PLEASE NOTE Subscribers who usually read this blog via their email will need to click on the blue title to access it through our WordPress site instead to enable them to watch the video.
Savu is an island in eastern Indonesia which OATG members David and Sue Richardson have returned to many times since their first visit in 1991. It’s not hard to understand why, when you see the beautiful scenery and of course the wonderful textiles created by the skilled weavers there.
Savu dancers in 1991. © David Richardson.
But this isn’t the only OATG link to Savu. In 2004/5 the Horniman Museum held an exhibition about the culture of Savu entitled Woven Blossoms, organised by OATG member Fiona Kerlogue (who was at that time their curator of Asian Collections) in conjunction with French anthropologist Geneviève Duggan. Several members of the Savunese community accompanied Geneviève to London to take part in a series of events and workshops built around this exhibition. Ten years later David and Sue were able to take some of Fiona’s photos back to Savu, where the exhibition participants were delighted to show them to their friends and family.
Sue Richardson and Geneviève Duggan giving photos from the Horniman exhibition to the local community. Looking over Geneviève’s shoulder is Ina Koro, a very experienced weaver who demonstrated her skills in London.
Being welcomed by members of the community
The community that Geneviève works most closely with is in the Mesara district and has 28 active weavers. In Savu society women belong to one of two origin groups (moieties) – the Greater Blossom and the Lesser Blossom. Each of these groups has particular textile motifs associated with it.
The diamond-shaped wo kelaku motif is typical of the hubi ae moiety
The serpent-shaped èi ledo motif is typical of the hubi iki moiety
This is a piring (plate) motif on an ei worapi sarong. This type of sarong can be worn by members of either moiety
As is common in this area of Indonesia the two dyes most frequently used are indigo and morinda.
A locally produced dyepot. For more background on these see My favourite: dye pot in Asian Textiles no. 70, 2018.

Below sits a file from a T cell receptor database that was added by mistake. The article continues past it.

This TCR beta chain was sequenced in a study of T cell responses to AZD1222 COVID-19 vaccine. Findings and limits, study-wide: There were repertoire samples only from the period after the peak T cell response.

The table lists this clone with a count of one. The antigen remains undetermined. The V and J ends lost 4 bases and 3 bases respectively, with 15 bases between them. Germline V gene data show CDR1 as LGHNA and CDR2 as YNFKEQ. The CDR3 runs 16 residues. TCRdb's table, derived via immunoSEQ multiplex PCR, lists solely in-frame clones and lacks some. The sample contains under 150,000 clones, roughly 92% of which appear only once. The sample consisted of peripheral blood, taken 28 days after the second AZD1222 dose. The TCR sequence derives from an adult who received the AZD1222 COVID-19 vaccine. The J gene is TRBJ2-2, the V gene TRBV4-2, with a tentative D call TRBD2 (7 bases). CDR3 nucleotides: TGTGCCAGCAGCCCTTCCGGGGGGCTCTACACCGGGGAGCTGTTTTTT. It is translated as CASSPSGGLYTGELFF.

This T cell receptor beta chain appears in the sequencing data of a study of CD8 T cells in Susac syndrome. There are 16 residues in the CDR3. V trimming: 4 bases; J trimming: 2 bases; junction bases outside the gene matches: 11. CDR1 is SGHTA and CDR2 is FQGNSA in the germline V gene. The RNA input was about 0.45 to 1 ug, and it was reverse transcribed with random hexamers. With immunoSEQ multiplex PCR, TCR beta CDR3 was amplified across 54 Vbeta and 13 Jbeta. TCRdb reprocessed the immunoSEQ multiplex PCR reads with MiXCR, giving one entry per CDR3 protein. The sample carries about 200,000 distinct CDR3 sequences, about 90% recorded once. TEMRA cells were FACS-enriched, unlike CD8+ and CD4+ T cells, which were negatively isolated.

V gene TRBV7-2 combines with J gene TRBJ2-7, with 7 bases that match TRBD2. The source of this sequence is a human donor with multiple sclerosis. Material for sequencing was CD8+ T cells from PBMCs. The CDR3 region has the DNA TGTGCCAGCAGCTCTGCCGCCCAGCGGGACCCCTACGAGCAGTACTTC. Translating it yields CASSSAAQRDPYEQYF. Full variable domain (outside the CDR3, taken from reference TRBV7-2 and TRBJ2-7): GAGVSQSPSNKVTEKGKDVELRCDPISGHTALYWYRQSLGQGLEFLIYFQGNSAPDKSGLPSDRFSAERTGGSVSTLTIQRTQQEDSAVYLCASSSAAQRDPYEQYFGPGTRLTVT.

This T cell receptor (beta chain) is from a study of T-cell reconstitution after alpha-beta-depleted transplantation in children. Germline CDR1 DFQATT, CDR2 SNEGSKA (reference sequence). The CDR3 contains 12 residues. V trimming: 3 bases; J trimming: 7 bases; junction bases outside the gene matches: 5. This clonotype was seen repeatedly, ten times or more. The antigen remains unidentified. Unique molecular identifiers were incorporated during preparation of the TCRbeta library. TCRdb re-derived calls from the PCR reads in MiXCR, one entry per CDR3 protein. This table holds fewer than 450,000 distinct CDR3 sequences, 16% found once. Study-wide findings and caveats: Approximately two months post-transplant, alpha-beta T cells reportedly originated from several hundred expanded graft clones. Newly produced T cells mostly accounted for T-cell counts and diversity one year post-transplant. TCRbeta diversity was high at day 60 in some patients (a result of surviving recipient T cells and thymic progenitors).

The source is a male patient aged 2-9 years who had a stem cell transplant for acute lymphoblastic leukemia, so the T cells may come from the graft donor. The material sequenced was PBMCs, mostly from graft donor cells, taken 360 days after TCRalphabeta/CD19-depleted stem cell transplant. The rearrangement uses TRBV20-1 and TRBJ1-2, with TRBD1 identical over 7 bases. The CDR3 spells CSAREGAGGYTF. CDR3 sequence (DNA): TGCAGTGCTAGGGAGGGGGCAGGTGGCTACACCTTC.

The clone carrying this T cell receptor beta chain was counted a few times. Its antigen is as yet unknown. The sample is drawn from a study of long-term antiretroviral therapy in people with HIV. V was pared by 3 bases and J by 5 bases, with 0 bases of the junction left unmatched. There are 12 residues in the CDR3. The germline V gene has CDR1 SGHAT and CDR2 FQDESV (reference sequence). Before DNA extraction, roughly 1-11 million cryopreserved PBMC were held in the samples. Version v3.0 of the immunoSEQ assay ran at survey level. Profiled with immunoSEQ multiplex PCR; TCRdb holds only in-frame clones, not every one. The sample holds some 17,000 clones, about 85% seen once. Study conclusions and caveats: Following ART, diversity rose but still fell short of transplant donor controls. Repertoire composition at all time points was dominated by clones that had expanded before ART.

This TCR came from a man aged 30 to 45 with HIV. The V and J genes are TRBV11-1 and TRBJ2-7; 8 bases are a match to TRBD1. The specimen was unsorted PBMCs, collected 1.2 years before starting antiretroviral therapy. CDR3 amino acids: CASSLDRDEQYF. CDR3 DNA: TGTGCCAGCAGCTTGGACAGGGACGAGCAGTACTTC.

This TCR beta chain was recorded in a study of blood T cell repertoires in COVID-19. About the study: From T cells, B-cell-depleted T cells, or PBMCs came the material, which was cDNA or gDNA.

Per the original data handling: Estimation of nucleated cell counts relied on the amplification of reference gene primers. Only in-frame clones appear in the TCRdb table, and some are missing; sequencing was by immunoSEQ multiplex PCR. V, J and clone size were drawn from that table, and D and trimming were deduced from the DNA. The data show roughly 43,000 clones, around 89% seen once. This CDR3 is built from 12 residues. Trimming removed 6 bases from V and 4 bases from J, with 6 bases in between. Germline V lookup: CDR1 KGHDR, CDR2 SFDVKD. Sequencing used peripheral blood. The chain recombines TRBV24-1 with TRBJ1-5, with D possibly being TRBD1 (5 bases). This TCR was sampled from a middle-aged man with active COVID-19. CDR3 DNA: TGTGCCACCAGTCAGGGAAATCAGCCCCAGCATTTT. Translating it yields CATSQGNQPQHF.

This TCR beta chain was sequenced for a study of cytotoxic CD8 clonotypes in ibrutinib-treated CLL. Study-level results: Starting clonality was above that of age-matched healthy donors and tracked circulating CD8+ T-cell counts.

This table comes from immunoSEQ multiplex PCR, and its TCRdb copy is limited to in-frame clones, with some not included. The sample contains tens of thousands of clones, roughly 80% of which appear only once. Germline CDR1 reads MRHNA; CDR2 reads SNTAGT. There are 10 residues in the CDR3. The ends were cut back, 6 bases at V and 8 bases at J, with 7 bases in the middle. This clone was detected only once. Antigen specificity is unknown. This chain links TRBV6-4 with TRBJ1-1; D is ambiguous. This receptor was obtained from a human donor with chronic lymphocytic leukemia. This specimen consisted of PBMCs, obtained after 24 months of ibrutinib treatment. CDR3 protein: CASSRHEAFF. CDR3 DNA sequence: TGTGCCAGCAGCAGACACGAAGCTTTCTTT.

After binding the threads to form the pattern, then dyeing them (often several times) the threads need to be untied before they can be put on the loom.
Removing the bindings
Here, as in much of southeast Asia, the textiles are woven on a backstrap loom. Sometimes handspun cotton is used, and sometimes machine spun.
One of the most positive developments in this village is that young girls are also learning to produce textiles. In so many communities weaving seems to be the preserve of the older generation and it is so heartening to see these traditions carried on. The young weaver pictured below was 12 years old at the time the photo was taken. She did the binding and weaving for the indigo sash that she is wearing.
A young Savunese weaver
The island is extremely dry and the local people have to rely on the juice of the lontar palm for sustenance. The fresh juice is very thirst-quenching, but they can also distill this into a very powerful drink! The lontar palm is also the source of the delicious palm sugar and of course the leaves are used in making the roofs for the traditional houses, making baskets, and so much more.
Climbing a lontar palm tree to collect the juice. The basket hanging from the man’s belt is also made from lontar palm.
However lontar palm is not enough, especially as over the last few years Savu has sadly undergone several periods of serious drought. This year has been especially difficult with the added problems of Covid 19 and Asian Swine Flu. To raise funds for the weavers Geneviève will be speaking about the ikats of Savu on a webinar this Thursday. Joining her will be Ice Tede Dara, a teacher and the secretary of the local weaving group.
Ice Tede Dara, photographed in her village with a beautiful sarong
Just to whet your appetite here is a short video of just some of the gorgeous textiles woven on Savu! The textiles with the fringes are men’s blankets known locally as hi’i.
Geneviève has spent several decades studying Savu and has published a great deal on this subject. She spends months there each year, staying in the village and is fluent in Savunese. I highly recommend setting some time aside on Thursday to watch this webinar by a real expert in this area!